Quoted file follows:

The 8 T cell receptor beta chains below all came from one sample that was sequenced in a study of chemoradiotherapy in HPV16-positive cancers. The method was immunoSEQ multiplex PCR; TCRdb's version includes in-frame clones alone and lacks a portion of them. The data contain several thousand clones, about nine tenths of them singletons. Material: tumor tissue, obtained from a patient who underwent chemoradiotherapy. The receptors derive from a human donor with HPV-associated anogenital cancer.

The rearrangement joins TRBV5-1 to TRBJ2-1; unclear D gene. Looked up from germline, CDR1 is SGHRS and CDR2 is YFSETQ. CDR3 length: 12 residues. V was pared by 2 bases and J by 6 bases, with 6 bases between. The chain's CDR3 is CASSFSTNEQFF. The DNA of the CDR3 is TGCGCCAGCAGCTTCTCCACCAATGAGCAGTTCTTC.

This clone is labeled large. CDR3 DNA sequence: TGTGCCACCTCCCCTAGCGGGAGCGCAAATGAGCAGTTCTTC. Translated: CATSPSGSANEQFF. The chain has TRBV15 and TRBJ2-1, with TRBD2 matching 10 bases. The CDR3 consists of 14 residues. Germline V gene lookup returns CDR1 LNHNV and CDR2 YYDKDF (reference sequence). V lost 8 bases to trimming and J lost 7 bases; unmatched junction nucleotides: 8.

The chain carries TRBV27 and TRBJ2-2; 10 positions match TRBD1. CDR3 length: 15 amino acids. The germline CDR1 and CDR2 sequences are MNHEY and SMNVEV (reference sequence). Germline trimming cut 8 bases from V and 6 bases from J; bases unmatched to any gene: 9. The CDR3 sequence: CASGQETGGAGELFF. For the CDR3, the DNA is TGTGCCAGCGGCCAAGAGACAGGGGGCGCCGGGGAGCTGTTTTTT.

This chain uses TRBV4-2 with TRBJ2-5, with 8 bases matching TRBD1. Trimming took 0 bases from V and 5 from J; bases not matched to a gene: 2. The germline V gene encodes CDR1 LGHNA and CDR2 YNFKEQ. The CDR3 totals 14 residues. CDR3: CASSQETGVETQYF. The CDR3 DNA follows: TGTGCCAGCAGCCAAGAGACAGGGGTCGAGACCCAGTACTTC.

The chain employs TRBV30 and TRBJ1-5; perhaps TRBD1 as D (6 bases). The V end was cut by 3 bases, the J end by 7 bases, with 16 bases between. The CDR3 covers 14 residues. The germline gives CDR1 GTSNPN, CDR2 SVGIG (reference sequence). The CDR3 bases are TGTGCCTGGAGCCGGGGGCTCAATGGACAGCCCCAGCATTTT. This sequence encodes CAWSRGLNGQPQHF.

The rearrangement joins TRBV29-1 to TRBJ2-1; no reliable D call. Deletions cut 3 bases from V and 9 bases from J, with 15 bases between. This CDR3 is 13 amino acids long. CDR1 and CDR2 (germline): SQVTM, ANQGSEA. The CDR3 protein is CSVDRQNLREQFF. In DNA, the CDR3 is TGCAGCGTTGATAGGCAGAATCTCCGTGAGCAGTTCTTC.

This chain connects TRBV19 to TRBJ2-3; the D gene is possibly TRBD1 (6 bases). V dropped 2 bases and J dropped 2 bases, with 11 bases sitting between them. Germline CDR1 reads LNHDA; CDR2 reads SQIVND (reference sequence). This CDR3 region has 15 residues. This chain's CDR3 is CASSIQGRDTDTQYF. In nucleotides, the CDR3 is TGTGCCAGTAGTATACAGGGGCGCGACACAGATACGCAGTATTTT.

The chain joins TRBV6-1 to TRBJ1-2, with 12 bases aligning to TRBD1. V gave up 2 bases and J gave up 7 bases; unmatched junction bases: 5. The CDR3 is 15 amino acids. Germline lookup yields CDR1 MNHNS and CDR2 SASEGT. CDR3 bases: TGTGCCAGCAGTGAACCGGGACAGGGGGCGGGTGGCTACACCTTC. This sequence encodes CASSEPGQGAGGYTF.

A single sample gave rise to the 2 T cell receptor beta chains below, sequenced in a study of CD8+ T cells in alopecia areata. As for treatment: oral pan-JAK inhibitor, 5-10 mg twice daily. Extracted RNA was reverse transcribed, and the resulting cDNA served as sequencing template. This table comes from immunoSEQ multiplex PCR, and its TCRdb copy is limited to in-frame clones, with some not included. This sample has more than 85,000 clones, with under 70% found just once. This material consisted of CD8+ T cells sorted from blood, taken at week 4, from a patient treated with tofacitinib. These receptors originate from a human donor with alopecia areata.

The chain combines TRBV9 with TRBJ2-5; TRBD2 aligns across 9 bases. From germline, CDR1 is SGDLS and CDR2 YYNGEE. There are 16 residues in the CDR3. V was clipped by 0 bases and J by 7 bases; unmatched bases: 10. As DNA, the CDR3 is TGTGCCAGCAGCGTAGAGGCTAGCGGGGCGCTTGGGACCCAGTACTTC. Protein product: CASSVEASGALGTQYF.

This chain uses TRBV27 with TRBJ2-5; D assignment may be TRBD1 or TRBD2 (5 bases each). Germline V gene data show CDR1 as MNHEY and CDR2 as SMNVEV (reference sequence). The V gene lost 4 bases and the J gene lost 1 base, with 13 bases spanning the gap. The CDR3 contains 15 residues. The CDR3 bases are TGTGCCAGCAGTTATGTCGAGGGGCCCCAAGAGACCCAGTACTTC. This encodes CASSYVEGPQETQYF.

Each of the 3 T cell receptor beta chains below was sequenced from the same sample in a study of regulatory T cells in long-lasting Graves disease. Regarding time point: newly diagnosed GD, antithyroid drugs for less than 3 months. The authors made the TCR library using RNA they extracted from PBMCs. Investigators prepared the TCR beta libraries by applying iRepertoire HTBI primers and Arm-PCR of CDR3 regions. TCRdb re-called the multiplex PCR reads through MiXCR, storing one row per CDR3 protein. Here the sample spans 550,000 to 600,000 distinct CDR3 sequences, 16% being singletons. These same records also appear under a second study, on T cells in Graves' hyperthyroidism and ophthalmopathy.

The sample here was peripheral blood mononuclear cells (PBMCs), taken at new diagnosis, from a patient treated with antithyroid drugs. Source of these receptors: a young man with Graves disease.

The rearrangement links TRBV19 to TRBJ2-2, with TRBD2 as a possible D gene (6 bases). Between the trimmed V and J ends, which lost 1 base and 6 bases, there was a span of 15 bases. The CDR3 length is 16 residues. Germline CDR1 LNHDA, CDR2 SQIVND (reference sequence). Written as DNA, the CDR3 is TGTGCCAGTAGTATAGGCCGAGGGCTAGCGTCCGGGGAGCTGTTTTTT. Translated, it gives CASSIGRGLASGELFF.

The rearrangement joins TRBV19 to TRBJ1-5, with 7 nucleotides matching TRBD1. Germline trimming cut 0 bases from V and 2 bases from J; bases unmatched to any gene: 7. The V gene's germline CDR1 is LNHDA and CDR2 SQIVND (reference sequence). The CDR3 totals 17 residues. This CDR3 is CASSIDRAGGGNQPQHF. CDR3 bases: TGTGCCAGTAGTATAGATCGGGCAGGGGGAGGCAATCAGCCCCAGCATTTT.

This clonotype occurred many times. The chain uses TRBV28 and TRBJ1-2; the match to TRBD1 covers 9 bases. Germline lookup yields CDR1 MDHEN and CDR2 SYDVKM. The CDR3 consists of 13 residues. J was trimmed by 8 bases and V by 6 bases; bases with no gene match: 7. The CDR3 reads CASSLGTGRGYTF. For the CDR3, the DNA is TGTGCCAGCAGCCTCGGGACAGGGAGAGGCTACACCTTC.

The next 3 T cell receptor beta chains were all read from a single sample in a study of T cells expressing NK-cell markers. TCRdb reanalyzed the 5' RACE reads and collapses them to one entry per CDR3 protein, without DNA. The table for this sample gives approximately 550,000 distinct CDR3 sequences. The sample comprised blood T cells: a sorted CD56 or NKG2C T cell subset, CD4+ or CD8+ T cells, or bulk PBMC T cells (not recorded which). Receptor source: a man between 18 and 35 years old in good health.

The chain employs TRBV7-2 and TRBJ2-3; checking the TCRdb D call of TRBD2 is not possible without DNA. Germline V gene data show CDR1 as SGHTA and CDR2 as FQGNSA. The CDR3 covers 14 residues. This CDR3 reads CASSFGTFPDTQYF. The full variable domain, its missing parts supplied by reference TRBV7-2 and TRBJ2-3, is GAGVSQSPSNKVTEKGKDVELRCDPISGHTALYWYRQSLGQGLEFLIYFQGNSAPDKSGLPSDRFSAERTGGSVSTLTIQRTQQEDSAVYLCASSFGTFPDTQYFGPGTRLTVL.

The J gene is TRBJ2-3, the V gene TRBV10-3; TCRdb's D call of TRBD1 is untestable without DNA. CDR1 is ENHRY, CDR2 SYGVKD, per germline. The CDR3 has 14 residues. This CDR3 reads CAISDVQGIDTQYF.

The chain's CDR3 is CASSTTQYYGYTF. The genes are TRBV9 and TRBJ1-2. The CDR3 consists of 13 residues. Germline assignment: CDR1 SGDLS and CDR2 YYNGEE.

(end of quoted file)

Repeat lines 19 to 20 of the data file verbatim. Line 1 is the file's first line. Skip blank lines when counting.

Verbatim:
The chain employs TRBV7-2 and TRBJ2-3; checking the TCRdb D call of TRBD2 is not possible without DNA. Germline V gene data show CDR1 as SGHTA and CDR2 as FQGNSA. The CDR3 covers 14 residues. This CDR3 reads CASSFGTFPDTQYF. The full variable domain, its missing parts supplied by reference TRBV7-2 and TRBJ2-3, is GAGVSQSPSNKVTEKGKDVELRCDPISGHTALYWYRQSLGQGLEFLIYFQGNSAPDKSGLPSDRFSAERTGGSVSTLTIQRTQQEDSAVYLCASSFGTFPDTQYFGPGTRLTVL.

The J gene is TRBJ2-3, the V gene TRBV10-3; TCRdb's D call of TRBD1 is untestable without DNA. CDR1 is ENHRY, CDR2 SYGVKD, per germline. The CDR3 has 14 residues. This CDR3 reads CAISDVQGIDTQYF.